Beyond their burgeoning catalogue, we were drawn to their music in part because Britt and Amanda Brown write vividly about their artists.
Of Matrix Metals:
“Few crews have begun capturing the imaginary high life of neon Corvette rides, Ray-Bans at night, and sea-breeze mind-surfing better than the Outer Limits Recordings collective.”
“Plastic palm trees. Beach scene snowglobes. Airbrushed neon sunset hotel paintings. All shining examples of potent Fake Escapism at work, in real life. And if you’ve ever wondered what the audio equivalent of this kind of cheap coastal utopian simulacrum is, take a good listen to the recorded works of Mr. Matt Mondanile aka Ducktails.”
If you're getting a California vibe, it's not entirely misleading: though they've adopted an international stable of musicians, and likewise distribute from their home to a global circle of enthusiasts, the label was founded in 2003 with “an emphasis on community-based bands and really artful/hand-crafted releases.” Britt Brown writes about his label, five years on.
The world reveals itself once you start looking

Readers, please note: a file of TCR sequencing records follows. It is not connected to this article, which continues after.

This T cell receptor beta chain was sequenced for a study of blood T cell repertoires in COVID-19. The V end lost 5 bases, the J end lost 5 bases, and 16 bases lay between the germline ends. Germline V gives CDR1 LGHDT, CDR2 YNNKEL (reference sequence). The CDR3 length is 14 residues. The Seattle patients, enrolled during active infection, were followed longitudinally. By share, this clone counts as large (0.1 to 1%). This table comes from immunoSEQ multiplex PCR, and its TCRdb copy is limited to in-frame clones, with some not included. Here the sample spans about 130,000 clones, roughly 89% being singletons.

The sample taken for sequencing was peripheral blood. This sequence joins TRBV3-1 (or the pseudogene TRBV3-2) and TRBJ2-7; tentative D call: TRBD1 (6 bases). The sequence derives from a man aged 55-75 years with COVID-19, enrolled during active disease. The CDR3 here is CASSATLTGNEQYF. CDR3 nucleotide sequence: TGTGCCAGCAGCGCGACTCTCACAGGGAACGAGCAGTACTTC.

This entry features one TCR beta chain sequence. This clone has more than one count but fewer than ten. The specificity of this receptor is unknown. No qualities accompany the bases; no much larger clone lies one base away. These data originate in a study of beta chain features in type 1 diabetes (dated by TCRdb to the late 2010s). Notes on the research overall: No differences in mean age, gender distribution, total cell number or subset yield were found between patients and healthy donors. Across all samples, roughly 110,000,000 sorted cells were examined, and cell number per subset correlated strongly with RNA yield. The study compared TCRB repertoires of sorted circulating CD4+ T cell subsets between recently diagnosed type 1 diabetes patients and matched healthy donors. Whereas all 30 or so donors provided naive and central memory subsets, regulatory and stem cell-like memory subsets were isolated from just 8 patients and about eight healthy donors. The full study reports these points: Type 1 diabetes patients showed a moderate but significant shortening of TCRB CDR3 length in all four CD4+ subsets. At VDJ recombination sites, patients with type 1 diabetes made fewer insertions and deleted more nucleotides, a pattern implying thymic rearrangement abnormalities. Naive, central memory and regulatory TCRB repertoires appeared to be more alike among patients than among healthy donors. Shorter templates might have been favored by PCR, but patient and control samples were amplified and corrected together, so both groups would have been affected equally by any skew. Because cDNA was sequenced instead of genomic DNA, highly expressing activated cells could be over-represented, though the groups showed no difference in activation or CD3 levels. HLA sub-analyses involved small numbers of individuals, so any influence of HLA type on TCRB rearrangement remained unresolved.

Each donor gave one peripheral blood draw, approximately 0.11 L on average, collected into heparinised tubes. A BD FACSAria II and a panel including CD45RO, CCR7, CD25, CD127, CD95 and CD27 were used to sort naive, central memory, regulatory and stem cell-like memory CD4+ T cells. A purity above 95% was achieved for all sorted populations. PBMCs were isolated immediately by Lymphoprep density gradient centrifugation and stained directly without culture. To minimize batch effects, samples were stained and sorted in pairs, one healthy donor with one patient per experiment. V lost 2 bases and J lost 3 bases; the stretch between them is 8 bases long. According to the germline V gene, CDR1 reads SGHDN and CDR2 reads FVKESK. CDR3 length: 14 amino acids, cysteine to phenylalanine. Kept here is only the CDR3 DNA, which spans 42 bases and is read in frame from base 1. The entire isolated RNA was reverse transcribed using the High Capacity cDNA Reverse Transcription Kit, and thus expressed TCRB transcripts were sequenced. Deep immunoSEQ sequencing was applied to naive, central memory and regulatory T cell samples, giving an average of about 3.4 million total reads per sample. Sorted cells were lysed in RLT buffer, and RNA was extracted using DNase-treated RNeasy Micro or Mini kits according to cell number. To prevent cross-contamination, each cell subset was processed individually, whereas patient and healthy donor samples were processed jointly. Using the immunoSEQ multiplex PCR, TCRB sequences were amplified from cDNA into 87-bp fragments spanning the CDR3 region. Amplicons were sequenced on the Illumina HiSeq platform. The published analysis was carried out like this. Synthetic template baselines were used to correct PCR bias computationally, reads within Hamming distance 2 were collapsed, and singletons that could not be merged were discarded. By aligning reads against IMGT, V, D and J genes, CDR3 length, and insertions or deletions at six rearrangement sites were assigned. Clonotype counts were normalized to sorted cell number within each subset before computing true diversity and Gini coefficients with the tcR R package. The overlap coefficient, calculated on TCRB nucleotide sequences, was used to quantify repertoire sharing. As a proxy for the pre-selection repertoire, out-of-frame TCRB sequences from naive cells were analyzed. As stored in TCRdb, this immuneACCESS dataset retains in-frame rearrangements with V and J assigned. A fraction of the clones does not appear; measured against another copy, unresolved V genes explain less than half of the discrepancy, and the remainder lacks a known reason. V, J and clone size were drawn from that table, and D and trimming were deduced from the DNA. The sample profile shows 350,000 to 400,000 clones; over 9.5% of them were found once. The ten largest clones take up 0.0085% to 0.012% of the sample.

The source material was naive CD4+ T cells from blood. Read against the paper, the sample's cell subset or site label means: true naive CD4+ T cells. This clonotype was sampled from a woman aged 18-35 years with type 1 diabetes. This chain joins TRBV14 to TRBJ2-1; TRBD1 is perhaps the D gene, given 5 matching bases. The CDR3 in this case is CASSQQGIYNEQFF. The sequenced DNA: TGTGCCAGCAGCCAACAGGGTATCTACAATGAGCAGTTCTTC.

We didn't start the label already knowing about every underground band in the world. It wasn't some label birthed out of a pre-existing knowledge/love of the global underground music universe. I feel like we’re probably the black sheep amongst labels in that regard, but for me and Manda, NNF was pretty much started in a total void. Like, we knew some local bands and dudes in LA who played music but we weren’t in touch with any local (or global) underground scene or anything like that. I was into plenty of weird music but mainly in the way that I’d go to Amoeba and buy Parson Sound and Stickmen With Rayguns CDs and be like “this shit is awesome!” We knew no one our age who was creatively attempting anything fucked up/psychedelic/weirdo/etc.